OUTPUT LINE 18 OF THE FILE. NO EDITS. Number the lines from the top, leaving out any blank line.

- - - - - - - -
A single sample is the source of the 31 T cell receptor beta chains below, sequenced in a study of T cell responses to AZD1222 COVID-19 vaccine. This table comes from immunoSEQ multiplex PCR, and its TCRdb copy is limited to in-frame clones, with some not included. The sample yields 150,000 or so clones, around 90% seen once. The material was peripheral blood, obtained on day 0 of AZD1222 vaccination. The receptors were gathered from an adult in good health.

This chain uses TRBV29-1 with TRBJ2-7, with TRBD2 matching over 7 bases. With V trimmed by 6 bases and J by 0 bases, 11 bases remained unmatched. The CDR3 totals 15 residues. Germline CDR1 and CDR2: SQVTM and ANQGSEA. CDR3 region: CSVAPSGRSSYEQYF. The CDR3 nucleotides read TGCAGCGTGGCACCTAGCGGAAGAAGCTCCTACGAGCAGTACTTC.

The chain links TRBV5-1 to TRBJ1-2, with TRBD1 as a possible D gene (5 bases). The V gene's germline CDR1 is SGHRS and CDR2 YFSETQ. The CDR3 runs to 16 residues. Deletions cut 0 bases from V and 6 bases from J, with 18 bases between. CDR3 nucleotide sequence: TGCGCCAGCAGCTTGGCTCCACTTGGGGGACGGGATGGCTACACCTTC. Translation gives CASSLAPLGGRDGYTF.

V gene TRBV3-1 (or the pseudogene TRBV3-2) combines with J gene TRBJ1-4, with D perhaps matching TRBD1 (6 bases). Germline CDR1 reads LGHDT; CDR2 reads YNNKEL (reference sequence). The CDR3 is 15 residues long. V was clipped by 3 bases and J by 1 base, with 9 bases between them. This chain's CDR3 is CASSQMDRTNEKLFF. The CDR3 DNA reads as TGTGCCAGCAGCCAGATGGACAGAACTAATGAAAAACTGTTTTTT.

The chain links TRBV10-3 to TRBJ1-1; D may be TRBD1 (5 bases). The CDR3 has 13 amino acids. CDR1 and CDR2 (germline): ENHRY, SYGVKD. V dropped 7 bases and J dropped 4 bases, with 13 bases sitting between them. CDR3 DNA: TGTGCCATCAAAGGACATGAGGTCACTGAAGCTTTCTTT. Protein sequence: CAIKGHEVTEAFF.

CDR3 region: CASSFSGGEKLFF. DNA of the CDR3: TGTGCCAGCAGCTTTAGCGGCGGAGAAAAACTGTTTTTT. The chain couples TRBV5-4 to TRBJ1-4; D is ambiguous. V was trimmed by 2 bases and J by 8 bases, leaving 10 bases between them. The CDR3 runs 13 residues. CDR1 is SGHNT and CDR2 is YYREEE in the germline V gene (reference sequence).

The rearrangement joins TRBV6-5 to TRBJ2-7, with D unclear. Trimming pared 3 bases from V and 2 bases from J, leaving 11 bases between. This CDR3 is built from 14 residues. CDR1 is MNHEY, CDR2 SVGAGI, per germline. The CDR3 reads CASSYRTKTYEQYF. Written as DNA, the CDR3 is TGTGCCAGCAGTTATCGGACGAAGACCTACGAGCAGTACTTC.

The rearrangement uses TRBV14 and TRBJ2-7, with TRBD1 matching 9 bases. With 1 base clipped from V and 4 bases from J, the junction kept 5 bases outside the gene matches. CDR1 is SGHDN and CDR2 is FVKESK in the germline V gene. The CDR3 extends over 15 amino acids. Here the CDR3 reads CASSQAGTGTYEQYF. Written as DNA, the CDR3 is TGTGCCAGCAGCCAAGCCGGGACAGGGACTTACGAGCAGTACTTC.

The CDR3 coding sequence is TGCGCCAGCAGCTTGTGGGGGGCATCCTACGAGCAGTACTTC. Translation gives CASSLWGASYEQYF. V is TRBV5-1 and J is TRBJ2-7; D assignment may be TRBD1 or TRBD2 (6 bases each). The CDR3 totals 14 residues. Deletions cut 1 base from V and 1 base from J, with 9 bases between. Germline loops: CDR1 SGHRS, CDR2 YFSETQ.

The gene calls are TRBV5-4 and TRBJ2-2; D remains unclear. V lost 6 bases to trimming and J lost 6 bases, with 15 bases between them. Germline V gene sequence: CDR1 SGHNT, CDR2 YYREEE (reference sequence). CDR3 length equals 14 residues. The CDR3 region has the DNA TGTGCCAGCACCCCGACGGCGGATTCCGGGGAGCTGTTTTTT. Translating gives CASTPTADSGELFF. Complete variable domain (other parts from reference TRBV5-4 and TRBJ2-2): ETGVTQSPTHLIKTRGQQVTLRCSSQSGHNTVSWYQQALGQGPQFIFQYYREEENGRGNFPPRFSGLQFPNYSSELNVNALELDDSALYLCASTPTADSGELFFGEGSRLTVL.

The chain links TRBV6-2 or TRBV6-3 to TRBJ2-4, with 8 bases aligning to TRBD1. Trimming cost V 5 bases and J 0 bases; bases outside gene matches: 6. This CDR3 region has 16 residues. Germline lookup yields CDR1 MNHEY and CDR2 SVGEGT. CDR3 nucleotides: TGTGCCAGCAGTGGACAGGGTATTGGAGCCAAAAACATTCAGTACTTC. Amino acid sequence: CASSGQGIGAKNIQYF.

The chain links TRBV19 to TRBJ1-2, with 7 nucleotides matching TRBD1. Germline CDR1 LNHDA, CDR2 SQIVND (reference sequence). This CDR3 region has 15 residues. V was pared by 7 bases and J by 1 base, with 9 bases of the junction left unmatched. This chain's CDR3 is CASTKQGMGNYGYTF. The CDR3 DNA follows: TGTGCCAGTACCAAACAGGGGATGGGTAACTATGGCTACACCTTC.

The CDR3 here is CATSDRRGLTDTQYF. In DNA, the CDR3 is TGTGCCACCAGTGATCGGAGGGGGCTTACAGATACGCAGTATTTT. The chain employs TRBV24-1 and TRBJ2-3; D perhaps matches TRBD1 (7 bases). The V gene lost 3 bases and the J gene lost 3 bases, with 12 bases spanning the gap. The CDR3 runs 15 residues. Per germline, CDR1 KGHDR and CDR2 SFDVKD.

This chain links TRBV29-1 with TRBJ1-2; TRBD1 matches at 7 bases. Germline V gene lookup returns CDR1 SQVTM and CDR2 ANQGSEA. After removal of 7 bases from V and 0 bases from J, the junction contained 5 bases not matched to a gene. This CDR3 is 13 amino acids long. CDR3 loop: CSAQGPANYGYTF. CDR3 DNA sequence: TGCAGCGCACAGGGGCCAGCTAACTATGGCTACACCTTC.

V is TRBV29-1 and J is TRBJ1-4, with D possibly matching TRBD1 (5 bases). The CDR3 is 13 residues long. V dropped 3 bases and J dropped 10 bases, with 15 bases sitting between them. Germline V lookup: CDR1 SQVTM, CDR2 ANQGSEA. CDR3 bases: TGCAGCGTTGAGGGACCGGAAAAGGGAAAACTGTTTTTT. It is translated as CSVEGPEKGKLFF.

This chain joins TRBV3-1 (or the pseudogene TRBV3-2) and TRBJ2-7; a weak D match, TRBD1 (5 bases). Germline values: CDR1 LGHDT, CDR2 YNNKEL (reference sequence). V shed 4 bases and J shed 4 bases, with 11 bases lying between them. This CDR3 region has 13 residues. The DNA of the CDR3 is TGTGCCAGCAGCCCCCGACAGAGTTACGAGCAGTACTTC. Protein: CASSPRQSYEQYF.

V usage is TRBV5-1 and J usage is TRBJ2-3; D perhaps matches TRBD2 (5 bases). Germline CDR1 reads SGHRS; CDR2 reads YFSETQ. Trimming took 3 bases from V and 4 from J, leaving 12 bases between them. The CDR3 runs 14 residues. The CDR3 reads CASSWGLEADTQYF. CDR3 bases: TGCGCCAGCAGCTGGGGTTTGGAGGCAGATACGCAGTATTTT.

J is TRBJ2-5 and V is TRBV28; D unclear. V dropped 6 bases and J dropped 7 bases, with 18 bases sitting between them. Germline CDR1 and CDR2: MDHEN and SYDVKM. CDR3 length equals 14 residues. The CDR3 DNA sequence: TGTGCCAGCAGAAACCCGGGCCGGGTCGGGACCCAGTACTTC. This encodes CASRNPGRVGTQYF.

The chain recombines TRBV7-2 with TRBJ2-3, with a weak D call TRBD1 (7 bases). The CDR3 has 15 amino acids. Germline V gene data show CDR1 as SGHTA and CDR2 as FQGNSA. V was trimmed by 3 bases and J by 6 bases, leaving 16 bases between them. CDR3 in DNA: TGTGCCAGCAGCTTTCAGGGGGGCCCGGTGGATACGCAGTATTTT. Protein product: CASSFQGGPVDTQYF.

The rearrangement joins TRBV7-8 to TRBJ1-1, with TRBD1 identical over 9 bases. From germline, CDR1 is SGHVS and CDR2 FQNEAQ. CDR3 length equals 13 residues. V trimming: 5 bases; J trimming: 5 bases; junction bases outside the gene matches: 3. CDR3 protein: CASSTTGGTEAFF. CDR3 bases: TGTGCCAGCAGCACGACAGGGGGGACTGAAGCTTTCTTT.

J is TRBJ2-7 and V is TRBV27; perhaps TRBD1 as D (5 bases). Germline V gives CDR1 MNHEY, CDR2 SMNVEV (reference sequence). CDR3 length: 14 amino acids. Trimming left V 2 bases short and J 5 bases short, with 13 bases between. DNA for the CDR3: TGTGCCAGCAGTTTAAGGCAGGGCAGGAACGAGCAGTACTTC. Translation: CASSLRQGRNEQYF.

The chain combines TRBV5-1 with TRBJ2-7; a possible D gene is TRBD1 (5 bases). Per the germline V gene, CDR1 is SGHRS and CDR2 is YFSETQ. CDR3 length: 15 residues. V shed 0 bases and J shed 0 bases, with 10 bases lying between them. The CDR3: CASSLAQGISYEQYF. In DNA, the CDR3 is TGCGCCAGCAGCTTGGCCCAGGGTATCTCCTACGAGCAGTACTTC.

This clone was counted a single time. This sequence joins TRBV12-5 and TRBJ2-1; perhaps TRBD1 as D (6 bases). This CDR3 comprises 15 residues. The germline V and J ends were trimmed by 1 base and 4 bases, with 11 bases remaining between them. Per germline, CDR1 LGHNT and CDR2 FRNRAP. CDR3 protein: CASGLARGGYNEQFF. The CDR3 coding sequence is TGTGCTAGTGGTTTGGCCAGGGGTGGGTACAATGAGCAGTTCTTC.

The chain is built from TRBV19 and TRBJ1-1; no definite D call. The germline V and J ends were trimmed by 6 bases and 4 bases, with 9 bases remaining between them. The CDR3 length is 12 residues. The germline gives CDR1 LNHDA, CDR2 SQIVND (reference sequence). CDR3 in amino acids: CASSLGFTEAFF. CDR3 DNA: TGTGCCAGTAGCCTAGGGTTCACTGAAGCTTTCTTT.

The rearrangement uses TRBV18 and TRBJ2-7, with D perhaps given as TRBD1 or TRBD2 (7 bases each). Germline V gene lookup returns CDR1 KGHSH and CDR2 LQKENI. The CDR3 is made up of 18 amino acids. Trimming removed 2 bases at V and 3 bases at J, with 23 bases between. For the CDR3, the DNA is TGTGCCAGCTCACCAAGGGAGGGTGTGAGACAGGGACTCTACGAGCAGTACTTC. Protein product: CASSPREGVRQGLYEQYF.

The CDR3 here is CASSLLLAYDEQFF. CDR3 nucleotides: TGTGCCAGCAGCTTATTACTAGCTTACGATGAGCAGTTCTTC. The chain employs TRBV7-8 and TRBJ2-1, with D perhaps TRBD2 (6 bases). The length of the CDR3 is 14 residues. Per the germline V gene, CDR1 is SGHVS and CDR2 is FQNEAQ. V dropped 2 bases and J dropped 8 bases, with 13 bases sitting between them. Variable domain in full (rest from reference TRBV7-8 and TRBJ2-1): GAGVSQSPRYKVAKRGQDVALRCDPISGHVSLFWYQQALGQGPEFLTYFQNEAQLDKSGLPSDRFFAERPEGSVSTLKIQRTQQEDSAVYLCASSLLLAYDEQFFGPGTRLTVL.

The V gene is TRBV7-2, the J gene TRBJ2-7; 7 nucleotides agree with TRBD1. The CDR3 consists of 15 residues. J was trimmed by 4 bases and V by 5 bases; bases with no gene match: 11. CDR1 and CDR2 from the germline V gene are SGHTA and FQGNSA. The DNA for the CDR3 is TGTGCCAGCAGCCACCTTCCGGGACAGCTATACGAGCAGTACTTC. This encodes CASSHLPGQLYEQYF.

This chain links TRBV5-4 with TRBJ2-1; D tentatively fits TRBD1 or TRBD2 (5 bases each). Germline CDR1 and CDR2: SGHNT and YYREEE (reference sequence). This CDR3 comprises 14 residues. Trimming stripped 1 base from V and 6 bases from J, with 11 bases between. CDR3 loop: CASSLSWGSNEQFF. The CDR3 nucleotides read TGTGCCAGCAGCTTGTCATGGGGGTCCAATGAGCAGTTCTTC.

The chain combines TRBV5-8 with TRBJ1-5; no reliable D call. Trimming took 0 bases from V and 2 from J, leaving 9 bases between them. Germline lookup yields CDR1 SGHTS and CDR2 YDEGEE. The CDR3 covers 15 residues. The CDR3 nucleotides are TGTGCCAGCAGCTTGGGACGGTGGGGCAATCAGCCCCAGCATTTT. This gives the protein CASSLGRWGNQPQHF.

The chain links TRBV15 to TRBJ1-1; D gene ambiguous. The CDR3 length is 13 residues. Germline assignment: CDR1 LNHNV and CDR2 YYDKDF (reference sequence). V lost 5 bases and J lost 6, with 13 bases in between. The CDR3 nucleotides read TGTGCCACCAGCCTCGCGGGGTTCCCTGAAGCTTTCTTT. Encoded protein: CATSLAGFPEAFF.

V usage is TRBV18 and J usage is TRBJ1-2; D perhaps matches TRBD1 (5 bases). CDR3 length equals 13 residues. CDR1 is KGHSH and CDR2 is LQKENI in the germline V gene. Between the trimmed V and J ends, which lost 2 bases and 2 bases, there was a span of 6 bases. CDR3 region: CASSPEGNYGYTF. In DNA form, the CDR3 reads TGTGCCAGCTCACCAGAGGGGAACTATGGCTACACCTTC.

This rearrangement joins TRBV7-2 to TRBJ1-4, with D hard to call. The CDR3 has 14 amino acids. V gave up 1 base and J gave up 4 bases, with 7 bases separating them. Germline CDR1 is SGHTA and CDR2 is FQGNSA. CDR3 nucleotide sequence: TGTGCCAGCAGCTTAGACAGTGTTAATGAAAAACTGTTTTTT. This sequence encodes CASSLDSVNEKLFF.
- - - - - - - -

J is TRBJ2-5 and V is TRBV28; D unclear. V dropped 6 bases and J dropped 7 bases, with 18 bases sitting between them. Germline CDR1 and CDR2: MDHEN and SYDVKM. CDR3 length equals 14 residues. The CDR3 DNA sequence: TGTGCCAGCAGAAACCCGGGCCGGGTCGGGACCCAGTACTTC. This encodes CASRNPGRVGTQYF.